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Report: Homeless problem in western Massachusetts now worse in some ways, better in others

Homeless shelter beds in Springfield, Massachusetts.
Heather Brandon
/
NEPM
Homeless shelter beds in Springfield, Massachusetts.

An advocacy group in western Massachusetts says family homelessness in the region has gone down slightly during the pandemic, but individual homelessness has gotten worse.

Overall, according to a new annual report by the Western Massachusetts Network to End Homelessness, just over 2,800 people in the region are currently homeless. That tally includes 960 individuals, with 68 between the ages of 18 and 24. Members of families without homes totaled 1,876.

Director Pamela Schwartz said the results are not surprising, especially given the economic stresses of the COVID-19 crisis.

"People who are currently struggling are struggling more and worse than the rest of us. And, disproportionately, the number of people of color are being impacted," Schwartz said. "So these are things that actually I think we would predict. It is just deserving of being fire in the belly to make the steps that we know need to happen, happen."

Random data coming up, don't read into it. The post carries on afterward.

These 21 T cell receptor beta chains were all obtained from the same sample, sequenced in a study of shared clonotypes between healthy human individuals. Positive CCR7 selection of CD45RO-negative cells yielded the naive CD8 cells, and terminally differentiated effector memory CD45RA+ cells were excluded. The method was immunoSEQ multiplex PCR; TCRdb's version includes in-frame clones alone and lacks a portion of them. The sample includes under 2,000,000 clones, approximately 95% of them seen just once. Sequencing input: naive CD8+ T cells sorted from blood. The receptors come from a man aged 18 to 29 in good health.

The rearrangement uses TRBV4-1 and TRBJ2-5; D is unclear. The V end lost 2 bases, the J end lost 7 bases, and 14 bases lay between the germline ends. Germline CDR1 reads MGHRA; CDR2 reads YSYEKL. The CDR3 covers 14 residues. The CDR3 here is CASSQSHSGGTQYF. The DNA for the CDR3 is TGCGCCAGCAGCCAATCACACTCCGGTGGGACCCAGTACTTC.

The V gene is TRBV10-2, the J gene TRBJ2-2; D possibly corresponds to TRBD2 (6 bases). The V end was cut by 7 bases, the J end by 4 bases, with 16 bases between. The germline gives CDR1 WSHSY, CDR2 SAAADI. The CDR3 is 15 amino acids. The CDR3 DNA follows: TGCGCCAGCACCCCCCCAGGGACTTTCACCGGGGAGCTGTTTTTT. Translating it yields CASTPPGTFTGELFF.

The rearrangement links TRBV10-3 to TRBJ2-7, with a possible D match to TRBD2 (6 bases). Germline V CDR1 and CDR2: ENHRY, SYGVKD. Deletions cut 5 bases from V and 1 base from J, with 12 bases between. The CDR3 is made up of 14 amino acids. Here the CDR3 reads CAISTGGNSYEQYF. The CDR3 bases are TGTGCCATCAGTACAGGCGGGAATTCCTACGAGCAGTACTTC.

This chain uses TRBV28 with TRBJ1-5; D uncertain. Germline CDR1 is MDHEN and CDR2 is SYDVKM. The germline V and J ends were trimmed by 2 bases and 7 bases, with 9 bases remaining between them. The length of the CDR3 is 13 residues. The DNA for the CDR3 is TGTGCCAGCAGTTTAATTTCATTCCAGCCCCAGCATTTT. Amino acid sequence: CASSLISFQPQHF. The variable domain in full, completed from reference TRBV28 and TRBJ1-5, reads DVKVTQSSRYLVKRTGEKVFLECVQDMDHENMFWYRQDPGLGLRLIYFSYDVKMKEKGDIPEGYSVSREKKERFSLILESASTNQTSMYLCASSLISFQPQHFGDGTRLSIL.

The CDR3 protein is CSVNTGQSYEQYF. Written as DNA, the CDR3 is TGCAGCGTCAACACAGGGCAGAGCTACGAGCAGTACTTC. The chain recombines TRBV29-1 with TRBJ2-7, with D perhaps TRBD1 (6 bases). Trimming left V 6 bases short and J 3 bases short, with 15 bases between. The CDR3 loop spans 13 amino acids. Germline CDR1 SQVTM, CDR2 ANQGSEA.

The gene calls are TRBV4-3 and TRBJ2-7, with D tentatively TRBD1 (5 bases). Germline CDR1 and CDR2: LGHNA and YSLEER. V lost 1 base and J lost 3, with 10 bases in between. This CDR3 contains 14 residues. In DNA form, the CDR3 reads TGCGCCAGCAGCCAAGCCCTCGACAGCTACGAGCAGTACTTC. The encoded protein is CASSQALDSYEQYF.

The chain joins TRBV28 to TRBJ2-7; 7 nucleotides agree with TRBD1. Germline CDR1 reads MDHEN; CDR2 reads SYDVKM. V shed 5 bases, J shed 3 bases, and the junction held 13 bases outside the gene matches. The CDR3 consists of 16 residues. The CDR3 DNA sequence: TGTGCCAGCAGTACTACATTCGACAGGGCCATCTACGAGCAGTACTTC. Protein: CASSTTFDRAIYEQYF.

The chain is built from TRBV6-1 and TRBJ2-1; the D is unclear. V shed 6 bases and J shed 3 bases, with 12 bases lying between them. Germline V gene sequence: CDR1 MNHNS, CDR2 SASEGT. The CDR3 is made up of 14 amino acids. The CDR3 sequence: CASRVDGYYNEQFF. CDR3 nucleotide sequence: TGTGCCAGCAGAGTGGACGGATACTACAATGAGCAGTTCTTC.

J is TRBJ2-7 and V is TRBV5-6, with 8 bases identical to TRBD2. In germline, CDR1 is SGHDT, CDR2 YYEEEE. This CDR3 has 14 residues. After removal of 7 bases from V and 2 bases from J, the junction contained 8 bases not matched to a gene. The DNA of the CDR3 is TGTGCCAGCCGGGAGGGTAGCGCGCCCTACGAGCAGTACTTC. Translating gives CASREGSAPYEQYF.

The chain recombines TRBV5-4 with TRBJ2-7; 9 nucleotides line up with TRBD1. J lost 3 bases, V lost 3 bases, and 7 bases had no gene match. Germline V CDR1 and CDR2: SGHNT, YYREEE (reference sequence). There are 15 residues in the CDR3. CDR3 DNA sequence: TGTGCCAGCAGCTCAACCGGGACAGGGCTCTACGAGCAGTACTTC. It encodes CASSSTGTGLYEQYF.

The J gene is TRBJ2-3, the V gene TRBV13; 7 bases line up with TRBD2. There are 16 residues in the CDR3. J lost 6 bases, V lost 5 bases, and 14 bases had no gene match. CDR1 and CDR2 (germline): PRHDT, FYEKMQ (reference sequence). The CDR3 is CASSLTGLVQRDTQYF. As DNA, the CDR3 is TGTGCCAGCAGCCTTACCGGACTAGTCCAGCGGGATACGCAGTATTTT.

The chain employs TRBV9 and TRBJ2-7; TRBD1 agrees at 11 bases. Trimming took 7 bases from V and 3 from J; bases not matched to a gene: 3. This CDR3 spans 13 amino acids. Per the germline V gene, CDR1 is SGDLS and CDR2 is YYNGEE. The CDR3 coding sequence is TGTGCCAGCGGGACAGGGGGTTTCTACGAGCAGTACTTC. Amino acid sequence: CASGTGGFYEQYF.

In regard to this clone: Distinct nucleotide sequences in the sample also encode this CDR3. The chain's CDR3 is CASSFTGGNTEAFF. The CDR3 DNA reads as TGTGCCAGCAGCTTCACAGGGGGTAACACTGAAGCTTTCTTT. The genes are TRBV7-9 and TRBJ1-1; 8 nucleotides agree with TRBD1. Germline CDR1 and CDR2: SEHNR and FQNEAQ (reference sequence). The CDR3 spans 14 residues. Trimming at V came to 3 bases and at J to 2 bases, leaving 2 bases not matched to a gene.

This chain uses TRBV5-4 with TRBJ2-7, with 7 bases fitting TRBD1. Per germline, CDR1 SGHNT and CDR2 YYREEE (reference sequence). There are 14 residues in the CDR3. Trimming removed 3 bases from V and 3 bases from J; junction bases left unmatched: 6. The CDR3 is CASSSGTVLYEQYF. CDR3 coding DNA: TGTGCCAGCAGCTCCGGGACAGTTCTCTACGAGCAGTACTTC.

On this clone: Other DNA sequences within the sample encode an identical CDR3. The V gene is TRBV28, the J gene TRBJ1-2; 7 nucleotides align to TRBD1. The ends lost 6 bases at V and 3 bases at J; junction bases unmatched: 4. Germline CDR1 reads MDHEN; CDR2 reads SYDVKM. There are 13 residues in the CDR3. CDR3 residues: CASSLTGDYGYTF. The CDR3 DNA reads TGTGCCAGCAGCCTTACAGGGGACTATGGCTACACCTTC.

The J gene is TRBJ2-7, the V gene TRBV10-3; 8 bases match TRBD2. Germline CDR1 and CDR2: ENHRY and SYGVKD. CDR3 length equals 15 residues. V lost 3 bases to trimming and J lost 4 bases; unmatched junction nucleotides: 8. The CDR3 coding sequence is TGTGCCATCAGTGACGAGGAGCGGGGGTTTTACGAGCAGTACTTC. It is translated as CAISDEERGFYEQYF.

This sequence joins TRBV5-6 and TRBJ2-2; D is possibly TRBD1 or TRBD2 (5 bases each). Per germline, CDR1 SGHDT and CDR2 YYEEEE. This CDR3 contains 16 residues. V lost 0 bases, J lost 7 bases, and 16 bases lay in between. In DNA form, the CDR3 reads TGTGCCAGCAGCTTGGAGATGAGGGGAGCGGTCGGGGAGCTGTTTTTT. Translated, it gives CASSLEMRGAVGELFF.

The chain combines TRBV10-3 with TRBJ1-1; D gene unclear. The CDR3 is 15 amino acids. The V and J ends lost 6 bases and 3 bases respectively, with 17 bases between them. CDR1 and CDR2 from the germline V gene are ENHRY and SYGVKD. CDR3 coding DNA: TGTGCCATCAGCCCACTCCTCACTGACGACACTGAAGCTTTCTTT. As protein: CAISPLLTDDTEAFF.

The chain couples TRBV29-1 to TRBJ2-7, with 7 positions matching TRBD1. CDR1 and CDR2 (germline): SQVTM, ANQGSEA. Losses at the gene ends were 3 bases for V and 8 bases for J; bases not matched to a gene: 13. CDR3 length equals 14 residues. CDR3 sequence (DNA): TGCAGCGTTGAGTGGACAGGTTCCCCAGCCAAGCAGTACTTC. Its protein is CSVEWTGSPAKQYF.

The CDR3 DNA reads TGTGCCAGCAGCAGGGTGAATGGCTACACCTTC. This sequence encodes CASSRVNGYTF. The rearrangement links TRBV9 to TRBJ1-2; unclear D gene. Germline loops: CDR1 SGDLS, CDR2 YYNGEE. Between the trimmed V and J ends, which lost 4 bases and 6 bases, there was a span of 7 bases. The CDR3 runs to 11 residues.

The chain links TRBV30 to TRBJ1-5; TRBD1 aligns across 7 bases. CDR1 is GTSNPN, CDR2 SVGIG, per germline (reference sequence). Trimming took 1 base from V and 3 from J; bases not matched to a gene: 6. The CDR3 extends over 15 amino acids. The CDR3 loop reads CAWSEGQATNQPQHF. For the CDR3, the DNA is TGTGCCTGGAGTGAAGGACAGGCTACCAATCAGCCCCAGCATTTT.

Schwartz said that means continuing or expanding state programs to ward off evictions, either through the state budget or allocation from American Rescue Plan Act (ARPA) funds, and addressed in several pending state bills.

"We need to restore the [state] rental assistance program to the federal standards so that we keep families secure," Schwartz said. "And that is something that is positively doable."

The Western Massachusetts Network to End Homelessness is also pushing for more affordable housing. It said 900 new affordable rental units are in the pipeline for next year, but 17,000 are needed to meet demand.

Karen Brown is a radio and print journalist who focuses on health care, mental health, children’s issues, and other topics about the human condition. She has been a full-time radio reporter for NEPM since 1998.
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